How do your favorite appliances and products get from the drawing board to your home? We’ll take you on a tour of the lab to show you how!
Do you ever wonder how new Kenmore, Craftsman and DieHard products come to life? We got a behind-the-scenes look at the KCD Product Development Laboratory at the Sears Holdings headquarters in Hoffman Estates, Illinois to learn how some of the industry’s most award-winning products make it from development to home installation.
The lab, which dates back to 1911, is a hub of innovation, where engineers and designers like Mike Saubert, group industrial design manager for Kenmore small appliances, design and develop smart new products. One of his favorite tools in the lab is the 3-D printer, which prints prototype parts, like knobs and handles, to test ergonomics and fit for new products. “We can modify and tweak as necessary and ‘grow’ a new one overnight,” Saubert says.
Testing, Testing, 1, 2, 3
Once new products are created, they’re put to the test and compared to other top brands to make sure they’re ready to hit homes. “We do enough testing in our labs to be smart about our products,” says Tom DeSalvo, division vice president with Kenmore Product Development.
What does all this mean for you? Sears is making it easier to find the best, most reliable appliances for your lifestyle. For example, all dishwashers are tested by a third party and given a consistent decibel rating. So rather than having to choose between a meaningless “whisper quiet” or “library quiet” label, you’ll know exactly what you’re getting.
As a part of the testing phase, Sears Home Services technicians are granted full access to the lab, where they do product teardowns — literally taking the appliances apart — to see how easy that new fridge or washer is to service. “The techs are part of the development process,” DeSalvo says. “That’s what makes Sears unique.”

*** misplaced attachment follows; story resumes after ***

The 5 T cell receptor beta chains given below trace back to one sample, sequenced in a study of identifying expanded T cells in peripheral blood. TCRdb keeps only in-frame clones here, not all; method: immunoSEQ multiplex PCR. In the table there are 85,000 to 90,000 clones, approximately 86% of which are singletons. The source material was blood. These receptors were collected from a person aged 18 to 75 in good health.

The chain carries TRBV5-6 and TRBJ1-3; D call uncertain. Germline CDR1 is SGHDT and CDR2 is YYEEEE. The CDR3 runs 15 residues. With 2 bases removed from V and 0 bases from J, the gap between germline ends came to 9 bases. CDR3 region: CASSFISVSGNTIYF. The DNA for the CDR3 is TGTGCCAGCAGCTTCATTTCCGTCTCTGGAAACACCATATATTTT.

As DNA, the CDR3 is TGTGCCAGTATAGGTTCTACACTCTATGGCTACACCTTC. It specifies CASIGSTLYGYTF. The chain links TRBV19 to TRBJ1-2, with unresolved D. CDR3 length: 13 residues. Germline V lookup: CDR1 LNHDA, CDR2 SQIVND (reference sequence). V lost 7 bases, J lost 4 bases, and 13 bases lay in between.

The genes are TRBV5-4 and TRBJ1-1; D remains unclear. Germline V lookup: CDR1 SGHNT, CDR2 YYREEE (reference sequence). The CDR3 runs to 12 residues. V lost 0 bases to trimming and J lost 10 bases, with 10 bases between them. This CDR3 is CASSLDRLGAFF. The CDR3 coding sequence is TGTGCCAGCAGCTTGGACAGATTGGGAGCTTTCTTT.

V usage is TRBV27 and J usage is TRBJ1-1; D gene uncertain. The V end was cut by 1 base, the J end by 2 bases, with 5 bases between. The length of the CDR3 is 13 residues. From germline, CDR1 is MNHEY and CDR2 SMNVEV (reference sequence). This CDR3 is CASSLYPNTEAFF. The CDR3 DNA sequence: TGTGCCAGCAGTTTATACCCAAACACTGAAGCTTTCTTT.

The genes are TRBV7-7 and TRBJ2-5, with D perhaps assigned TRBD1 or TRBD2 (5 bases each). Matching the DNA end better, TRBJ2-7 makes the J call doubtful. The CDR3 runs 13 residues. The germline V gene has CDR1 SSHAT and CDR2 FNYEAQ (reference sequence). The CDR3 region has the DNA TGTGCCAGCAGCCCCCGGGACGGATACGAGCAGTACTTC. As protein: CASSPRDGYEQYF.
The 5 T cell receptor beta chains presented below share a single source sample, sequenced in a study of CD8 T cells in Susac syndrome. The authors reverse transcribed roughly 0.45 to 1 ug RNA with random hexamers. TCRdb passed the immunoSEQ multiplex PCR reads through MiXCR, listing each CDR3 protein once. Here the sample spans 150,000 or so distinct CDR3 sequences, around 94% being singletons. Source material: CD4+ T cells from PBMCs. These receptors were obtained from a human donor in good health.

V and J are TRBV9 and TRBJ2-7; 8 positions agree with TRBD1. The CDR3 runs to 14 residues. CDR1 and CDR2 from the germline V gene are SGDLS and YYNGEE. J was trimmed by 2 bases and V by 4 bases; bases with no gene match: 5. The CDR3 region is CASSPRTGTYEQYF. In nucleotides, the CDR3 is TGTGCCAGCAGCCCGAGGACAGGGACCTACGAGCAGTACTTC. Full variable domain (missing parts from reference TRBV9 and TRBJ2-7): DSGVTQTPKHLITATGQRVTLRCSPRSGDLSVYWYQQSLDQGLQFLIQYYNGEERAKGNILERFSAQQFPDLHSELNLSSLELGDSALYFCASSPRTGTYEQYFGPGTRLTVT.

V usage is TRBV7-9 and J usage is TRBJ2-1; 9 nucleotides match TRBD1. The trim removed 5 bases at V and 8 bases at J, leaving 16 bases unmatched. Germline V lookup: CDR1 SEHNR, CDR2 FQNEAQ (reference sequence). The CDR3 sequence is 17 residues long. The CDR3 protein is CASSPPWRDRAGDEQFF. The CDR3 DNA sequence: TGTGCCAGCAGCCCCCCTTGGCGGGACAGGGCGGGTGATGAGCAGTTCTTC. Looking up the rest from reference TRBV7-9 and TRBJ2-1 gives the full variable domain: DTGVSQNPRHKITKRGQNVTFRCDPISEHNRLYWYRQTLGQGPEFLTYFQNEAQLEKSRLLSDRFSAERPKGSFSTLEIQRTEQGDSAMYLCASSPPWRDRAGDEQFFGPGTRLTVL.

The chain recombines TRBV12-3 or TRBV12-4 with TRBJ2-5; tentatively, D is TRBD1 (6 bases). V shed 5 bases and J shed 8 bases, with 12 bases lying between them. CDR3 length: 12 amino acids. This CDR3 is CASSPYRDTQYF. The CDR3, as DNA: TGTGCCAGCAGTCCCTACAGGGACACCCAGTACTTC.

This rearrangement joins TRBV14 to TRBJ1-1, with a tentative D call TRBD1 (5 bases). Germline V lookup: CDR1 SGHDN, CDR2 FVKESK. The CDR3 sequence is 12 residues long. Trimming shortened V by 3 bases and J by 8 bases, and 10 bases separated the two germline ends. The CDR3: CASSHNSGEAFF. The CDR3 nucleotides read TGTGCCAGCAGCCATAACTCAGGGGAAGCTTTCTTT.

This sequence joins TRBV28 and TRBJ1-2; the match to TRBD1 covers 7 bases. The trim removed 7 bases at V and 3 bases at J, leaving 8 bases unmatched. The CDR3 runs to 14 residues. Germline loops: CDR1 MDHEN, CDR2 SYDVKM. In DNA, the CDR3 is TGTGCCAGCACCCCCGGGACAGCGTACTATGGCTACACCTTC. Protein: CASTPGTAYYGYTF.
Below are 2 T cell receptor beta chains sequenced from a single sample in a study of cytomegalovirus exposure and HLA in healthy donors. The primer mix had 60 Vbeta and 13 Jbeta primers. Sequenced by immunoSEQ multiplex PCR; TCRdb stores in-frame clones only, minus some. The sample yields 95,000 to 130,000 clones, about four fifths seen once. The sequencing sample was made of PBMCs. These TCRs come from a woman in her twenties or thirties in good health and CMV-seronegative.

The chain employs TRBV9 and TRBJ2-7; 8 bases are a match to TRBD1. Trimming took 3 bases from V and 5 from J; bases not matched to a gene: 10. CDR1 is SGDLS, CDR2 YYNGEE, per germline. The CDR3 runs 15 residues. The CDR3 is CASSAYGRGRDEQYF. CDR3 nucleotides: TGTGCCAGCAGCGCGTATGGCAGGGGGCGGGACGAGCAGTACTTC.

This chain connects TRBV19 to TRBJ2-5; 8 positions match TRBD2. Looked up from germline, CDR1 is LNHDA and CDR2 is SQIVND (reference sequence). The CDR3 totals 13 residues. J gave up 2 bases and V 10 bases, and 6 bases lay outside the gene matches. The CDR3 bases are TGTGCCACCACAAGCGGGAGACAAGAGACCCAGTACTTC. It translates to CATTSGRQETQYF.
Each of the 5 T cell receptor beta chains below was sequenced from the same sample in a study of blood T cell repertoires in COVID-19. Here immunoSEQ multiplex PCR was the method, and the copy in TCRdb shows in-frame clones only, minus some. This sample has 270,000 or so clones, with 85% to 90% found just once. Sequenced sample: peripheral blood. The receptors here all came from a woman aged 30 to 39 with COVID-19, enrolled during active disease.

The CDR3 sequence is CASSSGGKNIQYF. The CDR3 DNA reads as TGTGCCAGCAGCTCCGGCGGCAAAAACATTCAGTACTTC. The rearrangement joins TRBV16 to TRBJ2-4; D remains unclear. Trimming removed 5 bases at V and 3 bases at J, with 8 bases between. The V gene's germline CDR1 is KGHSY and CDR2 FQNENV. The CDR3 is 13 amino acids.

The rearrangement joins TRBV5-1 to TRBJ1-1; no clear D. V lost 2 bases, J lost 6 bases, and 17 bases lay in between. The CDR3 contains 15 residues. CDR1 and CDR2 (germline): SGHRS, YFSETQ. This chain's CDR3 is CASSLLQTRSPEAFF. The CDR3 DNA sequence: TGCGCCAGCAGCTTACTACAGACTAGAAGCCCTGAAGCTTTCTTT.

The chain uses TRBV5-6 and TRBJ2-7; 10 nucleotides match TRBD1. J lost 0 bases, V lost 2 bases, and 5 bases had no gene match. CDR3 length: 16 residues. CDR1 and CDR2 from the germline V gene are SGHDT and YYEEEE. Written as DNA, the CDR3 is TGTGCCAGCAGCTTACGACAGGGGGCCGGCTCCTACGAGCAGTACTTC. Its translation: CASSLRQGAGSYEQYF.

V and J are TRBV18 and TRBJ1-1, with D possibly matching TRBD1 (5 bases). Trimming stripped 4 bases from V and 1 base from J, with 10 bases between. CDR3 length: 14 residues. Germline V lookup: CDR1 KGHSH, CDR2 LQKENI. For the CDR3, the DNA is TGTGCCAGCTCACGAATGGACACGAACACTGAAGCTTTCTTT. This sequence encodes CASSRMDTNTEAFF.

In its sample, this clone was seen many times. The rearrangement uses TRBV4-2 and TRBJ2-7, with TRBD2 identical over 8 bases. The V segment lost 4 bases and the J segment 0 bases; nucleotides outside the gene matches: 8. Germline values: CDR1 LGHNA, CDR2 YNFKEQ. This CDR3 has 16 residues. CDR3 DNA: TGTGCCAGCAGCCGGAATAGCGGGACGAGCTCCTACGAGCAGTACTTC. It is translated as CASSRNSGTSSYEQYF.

In the Kitchen
The lab’s test kitchen is where Sears engineers run kitchen appliances through the paces. Test ovens and stovetops compare the performance of gas vs. electric, determining how fast water boils and how well an oven holds its temperature.
In the Laundry Room
With the push of a button, engineers can run test loads with varied water temperature, water hardness, amount of water used and more.“This allows us to create the story of why an appliance is performing well or not,” DeSalvo says. “It helps us know exactly what the machine is doing, and why it’s good or bad.”
Packaging Testing Center
Right before the final products are ready to be rolled out, they undergo a series of heavy-duty tests to make sure they arrive at your doorstep in perfect condition.
• Vibration test: A machine vigorously shakes products to simulate the drive in the delivery truck and make sure packaging can hold up to bumps in the road.
• Drop test: Another machine drops small packages from up to 3 feet in the air to test durability.
• Velocity test: Larger packages are strapped onto a sliding metal platform, raised up a ramp and slammed down into a wooden wall at various speeds to test incline impact.
• Clamp truck simulation: To account for human error, a clamp is secured both correctly and incorrectly — up to 60 times — to help decrease damage rates.
Once the products are in homes, Sears Home Services techs compile even more data from service calls to help make the next generation of Kenmore, Craftsman and DieHard products even better than the last.